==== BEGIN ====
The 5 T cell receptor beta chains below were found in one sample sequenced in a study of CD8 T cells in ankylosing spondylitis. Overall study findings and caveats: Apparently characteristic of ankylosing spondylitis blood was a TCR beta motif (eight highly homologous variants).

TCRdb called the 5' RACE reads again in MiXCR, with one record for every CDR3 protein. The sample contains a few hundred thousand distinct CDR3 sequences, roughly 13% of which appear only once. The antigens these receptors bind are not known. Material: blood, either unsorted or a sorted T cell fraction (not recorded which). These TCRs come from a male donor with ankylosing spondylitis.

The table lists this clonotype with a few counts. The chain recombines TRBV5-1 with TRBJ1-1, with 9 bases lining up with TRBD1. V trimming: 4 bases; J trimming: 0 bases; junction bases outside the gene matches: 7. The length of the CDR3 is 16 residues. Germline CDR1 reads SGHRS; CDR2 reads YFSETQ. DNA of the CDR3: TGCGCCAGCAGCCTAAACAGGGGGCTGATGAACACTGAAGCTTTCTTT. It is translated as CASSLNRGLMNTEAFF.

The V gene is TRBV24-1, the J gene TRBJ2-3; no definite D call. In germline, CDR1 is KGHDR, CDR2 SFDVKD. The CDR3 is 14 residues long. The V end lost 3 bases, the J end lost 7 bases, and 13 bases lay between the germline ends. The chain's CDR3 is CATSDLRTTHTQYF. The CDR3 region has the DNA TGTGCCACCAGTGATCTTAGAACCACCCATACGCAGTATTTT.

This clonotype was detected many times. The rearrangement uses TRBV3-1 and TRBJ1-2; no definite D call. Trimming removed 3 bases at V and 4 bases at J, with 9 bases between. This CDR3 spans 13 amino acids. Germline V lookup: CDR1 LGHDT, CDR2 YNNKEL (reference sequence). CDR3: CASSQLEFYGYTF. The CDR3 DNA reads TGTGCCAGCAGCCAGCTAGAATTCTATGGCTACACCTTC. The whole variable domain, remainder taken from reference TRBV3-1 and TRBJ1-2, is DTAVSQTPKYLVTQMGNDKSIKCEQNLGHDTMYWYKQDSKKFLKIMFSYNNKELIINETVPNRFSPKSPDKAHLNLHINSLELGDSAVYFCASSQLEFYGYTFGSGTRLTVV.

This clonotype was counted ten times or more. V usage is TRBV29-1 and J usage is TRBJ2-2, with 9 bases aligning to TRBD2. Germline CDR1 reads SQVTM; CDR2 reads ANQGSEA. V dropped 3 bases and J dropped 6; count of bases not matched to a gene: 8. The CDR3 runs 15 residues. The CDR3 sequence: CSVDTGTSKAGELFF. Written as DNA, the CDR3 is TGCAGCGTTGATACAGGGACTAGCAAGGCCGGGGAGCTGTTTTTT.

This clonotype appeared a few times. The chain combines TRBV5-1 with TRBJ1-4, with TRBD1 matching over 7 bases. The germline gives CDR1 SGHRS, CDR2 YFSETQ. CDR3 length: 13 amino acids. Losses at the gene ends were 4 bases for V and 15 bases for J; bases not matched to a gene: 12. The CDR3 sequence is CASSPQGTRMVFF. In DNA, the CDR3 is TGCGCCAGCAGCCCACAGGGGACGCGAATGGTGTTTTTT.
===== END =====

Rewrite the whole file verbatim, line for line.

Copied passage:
The 5 T cell receptor beta chains below were found in one sample sequenced in a study of CD8 T cells in ankylosing spondylitis. Overall study findings and caveats: Apparently characteristic of ankylosing spondylitis blood was a TCR beta motif (eight highly homologous variants).

TCRdb called the 5' RACE reads again in MiXCR, with one record for every CDR3 protein. The sample contains a few hundred thousand distinct CDR3 sequences, roughly 13% of which appear only once. The antigens these receptors bind are not known. Material: blood, either unsorted or a sorted T cell fraction (not recorded which). These TCRs come from a male donor with ankylosing spondylitis.

The table lists this clonotype with a few counts. The chain recombines TRBV5-1 with TRBJ1-1, with 9 bases lining up with TRBD1. V trimming: 4 bases; J trimming: 0 bases; junction bases outside the gene matches: 7. The length of the CDR3 is 16 residues. Germline CDR1 reads SGHRS; CDR2 reads YFSETQ. DNA of the CDR3: TGCGCCAGCAGCCTAAACAGGGGGCTGATGAACACTGAAGCTTTCTTT. It is translated as CASSLNRGLMNTEAFF.

The V gene is TRBV24-1, the J gene TRBJ2-3; no definite D call. In germline, CDR1 is KGHDR, CDR2 SFDVKD. The CDR3 is 14 residues long. The V end lost 3 bases, the J end lost 7 bases, and 13 bases lay between the germline ends. The chain's CDR3 is CATSDLRTTHTQYF. The CDR3 region has the DNA TGTGCCACCAGTGATCTTAGAACCACCCATACGCAGTATTTT.

This clonotype was detected many times. The rearrangement uses TRBV3-1 and TRBJ1-2; no definite D call. Trimming removed 3 bases at V and 4 bases at J, with 9 bases between. This CDR3 spans 13 amino acids. Germline V lookup: CDR1 LGHDT, CDR2 YNNKEL (reference sequence). CDR3: CASSQLEFYGYTF. The CDR3 DNA reads TGTGCCAGCAGCCAGCTAGAATTCTATGGCTACACCTTC. The whole variable domain, remainder taken from reference TRBV3-1 and TRBJ1-2, is DTAVSQTPKYLVTQMGNDKSIKCEQNLGHDTMYWYKQDSKKFLKIMFSYNNKELIINETVPNRFSPKSPDKAHLNLHINSLELGDSAVYFCASSQLEFYGYTFGSGTRLTVV.

This clonotype was counted ten times or more. V usage is TRBV29-1 and J usage is TRBJ2-2, with 9 bases aligning to TRBD2. Germline CDR1 reads SQVTM; CDR2 reads ANQGSEA. V dropped 3 bases and J dropped 6; count of bases not matched to a gene: 8. The CDR3 runs 15 residues. The CDR3 sequence: CSVDTGTSKAGELFF. Written as DNA, the CDR3 is TGCAGCGTTGATACAGGGACTAGCAAGGCCGGGGAGCTGTTTTTT.

This clonotype appeared a few times. The chain combines TRBV5-1 with TRBJ1-4, with TRBD1 matching over 7 bases. The germline gives CDR1 SGHRS, CDR2 YFSETQ. CDR3 length: 13 amino acids. Losses at the gene ends were 4 bases for V and 15 bases for J; bases not matched to a gene: 12. The CDR3 sequence is CASSPQGTRMVFF. In DNA, the CDR3 is TGCGCCAGCAGCCCACAGGGGACGCGAATGGTGTTTTTT.